I drank about .5 liters (one water bottle) every hour going up - maybe more is better because I got a headache near the end. Bring snacks that are easy to digest.
Below is Mount Sherman to the right and Mount Sheridan on the left.
Below is the parking lot near the gate with the 4WD's. The next photo shows the rough road leading to that lot and you can see previous parking areas in the distance. Unfortunately, people sometimes park on the most driveable section of the road, making it just about impossible for passenger cars to attempt to reach the gate on crowded days.
Since there are no toilets for miles around, these bushes by the last parking area before the gate lot are your final option with privacy. There's just a small stream to cross.
Having slept only 5 hours, then getting up at 4 a.m. to drive 2 3/4 hrs. from Colorado Springs to the trailhead, I was fatigued and quite distressed when I discovered my camera lens wouldn't focus properly. I'd have to rely on my sketchy manual focus abilities. It didn't help that our somewhat late 8:30 a.m. start made me nervous about returning before an afternoon storm hit. The rule is to be off Colorado summits by noon, but I reminded myself that the forecast was good and encountering lightning is less likely in the fall than in the summer.
As we progressed and I soaked in the fresh, tranquil basin and the white peaks piercing the sky, my tension eased. The gradual smooth ascent at the beginning made for an easy start. The shot below is looking back toward the gate. Wildflowers were still abundant at the end of August. For this article I used Greg's August photos along with mine from September 26, 2009, two days after about a foot of snow fell.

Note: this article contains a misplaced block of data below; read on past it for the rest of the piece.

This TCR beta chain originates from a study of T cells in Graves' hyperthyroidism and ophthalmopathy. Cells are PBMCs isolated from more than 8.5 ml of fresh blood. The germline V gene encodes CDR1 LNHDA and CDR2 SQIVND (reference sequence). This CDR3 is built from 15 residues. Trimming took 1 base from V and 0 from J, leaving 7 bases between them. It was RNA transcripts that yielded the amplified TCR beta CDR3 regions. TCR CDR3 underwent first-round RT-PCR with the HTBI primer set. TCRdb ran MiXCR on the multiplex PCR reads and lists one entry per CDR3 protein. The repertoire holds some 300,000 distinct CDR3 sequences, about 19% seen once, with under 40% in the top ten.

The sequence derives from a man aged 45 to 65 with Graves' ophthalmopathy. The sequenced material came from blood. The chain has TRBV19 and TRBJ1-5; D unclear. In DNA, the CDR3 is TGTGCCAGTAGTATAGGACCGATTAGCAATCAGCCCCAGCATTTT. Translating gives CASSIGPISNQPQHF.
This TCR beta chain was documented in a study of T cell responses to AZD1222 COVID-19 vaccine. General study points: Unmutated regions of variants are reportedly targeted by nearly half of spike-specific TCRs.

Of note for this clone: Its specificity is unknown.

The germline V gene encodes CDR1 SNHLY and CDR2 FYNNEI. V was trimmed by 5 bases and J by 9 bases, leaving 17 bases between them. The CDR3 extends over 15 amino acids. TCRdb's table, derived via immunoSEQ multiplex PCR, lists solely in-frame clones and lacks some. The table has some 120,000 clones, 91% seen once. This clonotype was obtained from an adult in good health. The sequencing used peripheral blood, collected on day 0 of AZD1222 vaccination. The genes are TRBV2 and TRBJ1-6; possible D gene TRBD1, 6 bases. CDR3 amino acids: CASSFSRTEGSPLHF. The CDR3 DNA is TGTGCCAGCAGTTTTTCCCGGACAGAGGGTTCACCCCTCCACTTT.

Higher up the trail are ruins from the late 1800's when they were mining for gold, silver and zinc. Below is a section of track for the mining cars.
You will soon see a maze of trails. When Greg went, for a more gradual climb, most people veered to the right at the row of small rocks visible in the photo at the very top of this page. In the same photo note the faint white line on the hill to the left of Hilltop Mine. That is where many hikers ended up when I went because they went straight over the row of rocks. I couldn't figure out why they chose a more difficult trek in the snow.
In the shots below, we went to the left, following a lone set of footprints in the snow. Hilltop Mine is the building in the upper left.
Below is the White Ridge on the north (or right) side of the basin.
Pikas were squeaking all around the basin, but were hard to spot amid the brown rocks. This guy was sounding off behind a large rock that stood right in front of his hole where he dove as soon as we took a few steps in his direction. This photo is blurry because I had to crop it so much - didn't have my 300mm zoom on me.